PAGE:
I don't know if I can name a performance where someone makes their face as expressive as Barrymore more does here as Potter. It never feels strange or awkward or any way and in fact Barrymore uses that as well as his hands as an effective way to make up for the fact that he obviously has some physical constraints. Barrymore is great just to watch here with all that he does in his various facial movements and hand gestures. They never feel like too much but only aid in making his Potter all the more memorable as a character. These certainly come into play in one of Barrymore's best scenes when Potter calls in George to his office in an attempt to get George to accept a high paying  job in order to rid himself of his rival. Barrymore is amazing in this scene because he does shed the true nature of the character ever so much as Potter makes his offer. For a moment Barrymore is terrific as he brings a false kindness to Potter as such a sweet offer to George, and makes it so very tempting. My favorite moment is that final smile where he thinks he has George, since there is such deviousness within it.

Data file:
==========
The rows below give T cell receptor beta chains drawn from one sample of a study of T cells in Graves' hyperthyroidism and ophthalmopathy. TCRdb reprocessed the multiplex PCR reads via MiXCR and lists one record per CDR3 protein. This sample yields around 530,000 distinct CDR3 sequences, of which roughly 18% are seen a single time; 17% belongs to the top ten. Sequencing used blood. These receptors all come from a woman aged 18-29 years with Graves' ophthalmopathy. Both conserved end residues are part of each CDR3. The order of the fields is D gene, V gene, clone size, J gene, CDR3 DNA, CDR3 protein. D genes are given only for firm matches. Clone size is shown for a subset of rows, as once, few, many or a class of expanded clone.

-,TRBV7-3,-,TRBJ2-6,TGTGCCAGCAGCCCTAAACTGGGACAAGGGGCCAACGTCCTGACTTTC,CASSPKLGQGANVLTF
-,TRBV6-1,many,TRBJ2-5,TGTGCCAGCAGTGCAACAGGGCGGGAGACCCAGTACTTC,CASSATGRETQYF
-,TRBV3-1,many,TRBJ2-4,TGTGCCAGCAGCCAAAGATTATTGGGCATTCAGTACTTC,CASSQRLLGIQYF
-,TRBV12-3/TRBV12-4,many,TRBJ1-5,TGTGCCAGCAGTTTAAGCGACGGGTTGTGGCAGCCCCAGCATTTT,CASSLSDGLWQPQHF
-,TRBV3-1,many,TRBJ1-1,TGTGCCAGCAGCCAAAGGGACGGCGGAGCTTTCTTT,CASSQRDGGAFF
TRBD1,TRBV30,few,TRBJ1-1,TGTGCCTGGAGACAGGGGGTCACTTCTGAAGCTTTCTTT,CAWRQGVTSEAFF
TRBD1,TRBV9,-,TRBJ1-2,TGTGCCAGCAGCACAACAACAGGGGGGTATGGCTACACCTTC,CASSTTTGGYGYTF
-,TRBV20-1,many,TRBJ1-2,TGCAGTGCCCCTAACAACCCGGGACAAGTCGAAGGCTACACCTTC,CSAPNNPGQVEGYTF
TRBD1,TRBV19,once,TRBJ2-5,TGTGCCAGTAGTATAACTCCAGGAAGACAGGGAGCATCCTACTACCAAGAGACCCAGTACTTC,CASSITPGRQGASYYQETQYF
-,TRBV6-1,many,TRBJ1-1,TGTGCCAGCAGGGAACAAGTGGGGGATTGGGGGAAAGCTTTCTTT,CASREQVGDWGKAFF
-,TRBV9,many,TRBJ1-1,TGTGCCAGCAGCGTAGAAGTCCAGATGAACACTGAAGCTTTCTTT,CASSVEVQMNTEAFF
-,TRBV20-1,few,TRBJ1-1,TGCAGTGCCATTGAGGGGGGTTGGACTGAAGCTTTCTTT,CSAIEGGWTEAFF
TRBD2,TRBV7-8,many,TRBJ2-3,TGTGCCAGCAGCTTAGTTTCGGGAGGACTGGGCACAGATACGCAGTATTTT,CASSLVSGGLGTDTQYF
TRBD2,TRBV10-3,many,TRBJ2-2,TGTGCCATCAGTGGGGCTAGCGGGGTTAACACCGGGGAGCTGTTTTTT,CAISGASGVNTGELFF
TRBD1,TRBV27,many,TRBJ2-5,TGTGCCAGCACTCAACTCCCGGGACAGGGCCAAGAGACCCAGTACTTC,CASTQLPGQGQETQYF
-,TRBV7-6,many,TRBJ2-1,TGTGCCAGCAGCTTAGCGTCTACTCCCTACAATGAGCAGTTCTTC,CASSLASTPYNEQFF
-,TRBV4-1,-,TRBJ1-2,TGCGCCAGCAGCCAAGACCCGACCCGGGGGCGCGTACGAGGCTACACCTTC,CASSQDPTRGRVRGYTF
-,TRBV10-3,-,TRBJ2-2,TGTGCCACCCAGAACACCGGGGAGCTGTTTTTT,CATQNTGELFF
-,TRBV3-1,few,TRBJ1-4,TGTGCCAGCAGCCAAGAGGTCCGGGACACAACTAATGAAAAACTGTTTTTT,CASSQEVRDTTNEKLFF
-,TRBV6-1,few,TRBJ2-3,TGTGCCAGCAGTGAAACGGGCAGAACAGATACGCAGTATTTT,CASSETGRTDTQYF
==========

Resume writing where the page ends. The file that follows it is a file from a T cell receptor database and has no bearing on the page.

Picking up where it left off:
Well his offer to George is Potter at his most "kind" later on we get Potter at his worst and Barrymore is once again outstanding. George comes to Potter for help due to a misplacement of funds, which actually accidentally fell into Potter's hands, hoping that Potter will help him. Barrymore does not hold back at just how despicable Potter is in this scene as Barrymore begins with Potter almost confused and concerned by George's predicament. As Potter asks about embezzlement or possibly an affair George is thought to be, incorrectly, having Barrymore has almost a fatherly tone as if Potter is trying to mentor the young man on proper business practices, even though he knows the truth. When Potter sees that George has nothing financially to offer him Barrymore brings out the full sinister nature of Potter, and he gives basically a sickly inverted of George's earlier speech against him. Barrymore's is incredible as he matches Stewart's passion from that earlier scene but is quite chilling by making the passion serve such a horrible notion and purpose.